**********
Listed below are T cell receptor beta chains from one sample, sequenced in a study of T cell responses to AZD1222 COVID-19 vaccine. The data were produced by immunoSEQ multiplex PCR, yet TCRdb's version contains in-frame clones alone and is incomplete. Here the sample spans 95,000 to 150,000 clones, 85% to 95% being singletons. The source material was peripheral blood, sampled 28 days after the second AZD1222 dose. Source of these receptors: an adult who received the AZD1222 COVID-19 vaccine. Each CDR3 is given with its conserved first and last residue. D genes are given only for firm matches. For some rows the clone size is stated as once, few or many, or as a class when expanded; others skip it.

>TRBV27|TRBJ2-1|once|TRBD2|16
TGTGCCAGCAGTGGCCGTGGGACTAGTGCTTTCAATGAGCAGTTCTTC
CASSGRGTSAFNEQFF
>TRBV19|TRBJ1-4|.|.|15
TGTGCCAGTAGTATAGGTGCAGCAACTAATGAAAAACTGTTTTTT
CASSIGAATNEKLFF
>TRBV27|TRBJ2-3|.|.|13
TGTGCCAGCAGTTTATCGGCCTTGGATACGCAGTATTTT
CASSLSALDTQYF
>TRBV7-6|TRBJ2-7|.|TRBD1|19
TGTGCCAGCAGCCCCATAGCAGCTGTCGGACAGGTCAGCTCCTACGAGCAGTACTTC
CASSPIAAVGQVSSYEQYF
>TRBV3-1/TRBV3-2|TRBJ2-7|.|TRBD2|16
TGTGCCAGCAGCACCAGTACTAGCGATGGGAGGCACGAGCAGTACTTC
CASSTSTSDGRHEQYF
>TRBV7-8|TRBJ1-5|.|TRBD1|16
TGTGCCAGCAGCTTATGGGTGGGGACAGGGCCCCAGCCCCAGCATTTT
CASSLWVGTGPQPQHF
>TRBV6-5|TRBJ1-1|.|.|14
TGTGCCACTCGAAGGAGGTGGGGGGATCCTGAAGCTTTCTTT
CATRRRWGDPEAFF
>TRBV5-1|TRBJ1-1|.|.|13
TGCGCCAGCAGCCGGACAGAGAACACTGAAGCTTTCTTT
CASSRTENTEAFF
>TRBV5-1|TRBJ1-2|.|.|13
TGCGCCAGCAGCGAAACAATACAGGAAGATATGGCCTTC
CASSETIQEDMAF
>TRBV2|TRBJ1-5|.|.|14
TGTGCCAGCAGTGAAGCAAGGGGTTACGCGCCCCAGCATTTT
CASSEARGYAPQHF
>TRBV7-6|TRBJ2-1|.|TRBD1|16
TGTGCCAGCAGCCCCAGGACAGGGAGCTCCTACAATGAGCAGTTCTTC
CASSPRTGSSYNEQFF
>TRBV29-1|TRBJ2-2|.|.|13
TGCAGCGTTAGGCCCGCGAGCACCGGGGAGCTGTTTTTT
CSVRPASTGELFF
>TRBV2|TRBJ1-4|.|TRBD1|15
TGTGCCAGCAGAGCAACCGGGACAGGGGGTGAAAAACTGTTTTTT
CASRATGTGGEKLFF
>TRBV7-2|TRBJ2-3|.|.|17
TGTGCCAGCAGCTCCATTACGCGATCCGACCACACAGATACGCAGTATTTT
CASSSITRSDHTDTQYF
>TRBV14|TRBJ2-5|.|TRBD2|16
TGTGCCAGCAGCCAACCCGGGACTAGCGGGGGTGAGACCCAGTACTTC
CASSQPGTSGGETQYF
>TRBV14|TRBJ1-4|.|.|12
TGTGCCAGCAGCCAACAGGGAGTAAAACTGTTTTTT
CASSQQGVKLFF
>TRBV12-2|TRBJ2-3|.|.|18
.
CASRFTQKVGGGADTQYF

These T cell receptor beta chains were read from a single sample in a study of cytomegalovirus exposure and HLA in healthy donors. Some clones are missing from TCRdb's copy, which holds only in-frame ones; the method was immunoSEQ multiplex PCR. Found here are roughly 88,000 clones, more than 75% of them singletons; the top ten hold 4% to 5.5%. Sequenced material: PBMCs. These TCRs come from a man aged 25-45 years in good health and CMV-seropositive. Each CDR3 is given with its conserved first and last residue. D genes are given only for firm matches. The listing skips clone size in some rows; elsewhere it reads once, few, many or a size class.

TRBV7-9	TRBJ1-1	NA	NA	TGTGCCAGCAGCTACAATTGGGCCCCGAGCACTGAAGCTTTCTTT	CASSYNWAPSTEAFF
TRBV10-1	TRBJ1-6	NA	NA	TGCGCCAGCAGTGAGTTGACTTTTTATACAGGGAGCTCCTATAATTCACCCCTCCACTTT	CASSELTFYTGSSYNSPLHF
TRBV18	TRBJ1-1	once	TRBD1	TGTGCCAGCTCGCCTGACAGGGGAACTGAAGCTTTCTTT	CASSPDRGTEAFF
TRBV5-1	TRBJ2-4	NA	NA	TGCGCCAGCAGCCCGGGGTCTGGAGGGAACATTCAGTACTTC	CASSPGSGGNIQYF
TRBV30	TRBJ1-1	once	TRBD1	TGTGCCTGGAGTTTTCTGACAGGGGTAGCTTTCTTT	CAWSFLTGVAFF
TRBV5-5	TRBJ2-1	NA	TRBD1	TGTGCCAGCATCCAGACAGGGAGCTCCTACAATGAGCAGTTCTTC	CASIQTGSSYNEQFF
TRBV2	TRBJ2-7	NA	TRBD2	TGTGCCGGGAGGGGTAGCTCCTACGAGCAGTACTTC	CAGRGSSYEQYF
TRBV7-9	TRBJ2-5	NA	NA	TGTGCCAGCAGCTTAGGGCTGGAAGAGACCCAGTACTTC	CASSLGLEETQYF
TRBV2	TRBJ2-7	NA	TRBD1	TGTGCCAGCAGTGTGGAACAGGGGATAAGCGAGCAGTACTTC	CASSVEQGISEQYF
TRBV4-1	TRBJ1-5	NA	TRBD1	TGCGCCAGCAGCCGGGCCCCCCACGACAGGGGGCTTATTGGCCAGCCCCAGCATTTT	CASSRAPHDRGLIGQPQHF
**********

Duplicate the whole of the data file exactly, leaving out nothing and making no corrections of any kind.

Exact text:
Listed below are T cell receptor beta chains from one sample, sequenced in a study of T cell responses to AZD1222 COVID-19 vaccine. The data were produced by immunoSEQ multiplex PCR, yet TCRdb's version contains in-frame clones alone and is incomplete. Here the sample spans 95,000 to 150,000 clones, 85% to 95% being singletons. The source material was peripheral blood, sampled 28 days after the second AZD1222 dose. Source of these receptors: an adult who received the AZD1222 COVID-19 vaccine. Each CDR3 is given with its conserved first and last residue. D genes are given only for firm matches. For some rows the clone size is stated as once, few or many, or as a class when expanded; others skip it.

>TRBV27|TRBJ2-1|once|TRBD2|16
TGTGCCAGCAGTGGCCGTGGGACTAGTGCTTTCAATGAGCAGTTCTTC
CASSGRGTSAFNEQFF
>TRBV19|TRBJ1-4|.|.|15
TGTGCCAGTAGTATAGGTGCAGCAACTAATGAAAAACTGTTTTTT
CASSIGAATNEKLFF
>TRBV27|TRBJ2-3|.|.|13
TGTGCCAGCAGTTTATCGGCCTTGGATACGCAGTATTTT
CASSLSALDTQYF
>TRBV7-6|TRBJ2-7|.|TRBD1|19
TGTGCCAGCAGCCCCATAGCAGCTGTCGGACAGGTCAGCTCCTACGAGCAGTACTTC
CASSPIAAVGQVSSYEQYF
>TRBV3-1/TRBV3-2|TRBJ2-7|.|TRBD2|16
TGTGCCAGCAGCACCAGTACTAGCGATGGGAGGCACGAGCAGTACTTC
CASSTSTSDGRHEQYF
>TRBV7-8|TRBJ1-5|.|TRBD1|16
TGTGCCAGCAGCTTATGGGTGGGGACAGGGCCCCAGCCCCAGCATTTT
CASSLWVGTGPQPQHF
>TRBV6-5|TRBJ1-1|.|.|14
TGTGCCACTCGAAGGAGGTGGGGGGATCCTGAAGCTTTCTTT
CATRRRWGDPEAFF
>TRBV5-1|TRBJ1-1|.|.|13
TGCGCCAGCAGCCGGACAGAGAACACTGAAGCTTTCTTT
CASSRTENTEAFF
>TRBV5-1|TRBJ1-2|.|.|13
TGCGCCAGCAGCGAAACAATACAGGAAGATATGGCCTTC
CASSETIQEDMAF
>TRBV2|TRBJ1-5|.|.|14
TGTGCCAGCAGTGAAGCAAGGGGTTACGCGCCCCAGCATTTT
CASSEARGYAPQHF
>TRBV7-6|TRBJ2-1|.|TRBD1|16
TGTGCCAGCAGCCCCAGGACAGGGAGCTCCTACAATGAGCAGTTCTTC
CASSPRTGSSYNEQFF
>TRBV29-1|TRBJ2-2|.|.|13
TGCAGCGTTAGGCCCGCGAGCACCGGGGAGCTGTTTTTT
CSVRPASTGELFF
>TRBV2|TRBJ1-4|.|TRBD1|15
TGTGCCAGCAGAGCAACCGGGACAGGGGGTGAAAAACTGTTTTTT
CASRATGTGGEKLFF
>TRBV7-2|TRBJ2-3|.|.|17
TGTGCCAGCAGCTCCATTACGCGATCCGACCACACAGATACGCAGTATTTT
CASSSITRSDHTDTQYF
>TRBV14|TRBJ2-5|.|TRBD2|16
TGTGCCAGCAGCCAACCCGGGACTAGCGGGGGTGAGACCCAGTACTTC
CASSQPGTSGGETQYF
>TRBV14|TRBJ1-4|.|.|12
TGTGCCAGCAGCCAACAGGGAGTAAAACTGTTTTTT
CASSQQGVKLFF
>TRBV12-2|TRBJ2-3|.|.|18
.
CASRFTQKVGGGADTQYF

These T cell receptor beta chains were read from a single sample in a study of cytomegalovirus exposure and HLA in healthy donors. Some clones are missing from TCRdb's copy, which holds only in-frame ones; the method was immunoSEQ multiplex PCR. Found here are roughly 88,000 clones, more than 75% of them singletons; the top ten hold 4% to 5.5%. Sequenced material: PBMCs. These TCRs come from a man aged 25-45 years in good health and CMV-seropositive. Each CDR3 is given with its conserved first and last residue. D genes are given only for firm matches. The listing skips clone size in some rows; elsewhere it reads once, few, many or a size class.

TRBV7-9	TRBJ1-1	NA	NA	TGTGCCAGCAGCTACAATTGGGCCCCGAGCACTGAAGCTTTCTTT	CASSYNWAPSTEAFF
TRBV10-1	TRBJ1-6	NA	NA	TGCGCCAGCAGTGAGTTGACTTTTTATACAGGGAGCTCCTATAATTCACCCCTCCACTTT	CASSELTFYTGSSYNSPLHF
TRBV18	TRBJ1-1	once	TRBD1	TGTGCCAGCTCGCCTGACAGGGGAACTGAAGCTTTCTTT	CASSPDRGTEAFF
TRBV5-1	TRBJ2-4	NA	NA	TGCGCCAGCAGCCCGGGGTCTGGAGGGAACATTCAGTACTTC	CASSPGSGGNIQYF
TRBV30	TRBJ1-1	once	TRBD1	TGTGCCTGGAGTTTTCTGACAGGGGTAGCTTTCTTT	CAWSFLTGVAFF
TRBV5-5	TRBJ2-1	NA	TRBD1	TGTGCCAGCATCCAGACAGGGAGCTCCTACAATGAGCAGTTCTTC	CASIQTGSSYNEQFF
TRBV2	TRBJ2-7	NA	TRBD2	TGTGCCGGGAGGGGTAGCTCCTACGAGCAGTACTTC	CAGRGSSYEQYF
TRBV7-9	TRBJ2-5	NA	NA	TGTGCCAGCAGCTTAGGGCTGGAAGAGACCCAGTACTTC	CASSLGLEETQYF
TRBV2	TRBJ2-7	NA	TRBD1	TGTGCCAGCAGTGTGGAACAGGGGATAAGCGAGCAGTACTTC	CASSVEQGISEQYF
TRBV4-1	TRBJ1-5	NA	TRBD1	TGCGCCAGCAGCCGGGCCCCCCACGACAGGGGGCTTATTGGCCAGCCCCAGCATTTT	CASSRAPHDRGLIGQPQHF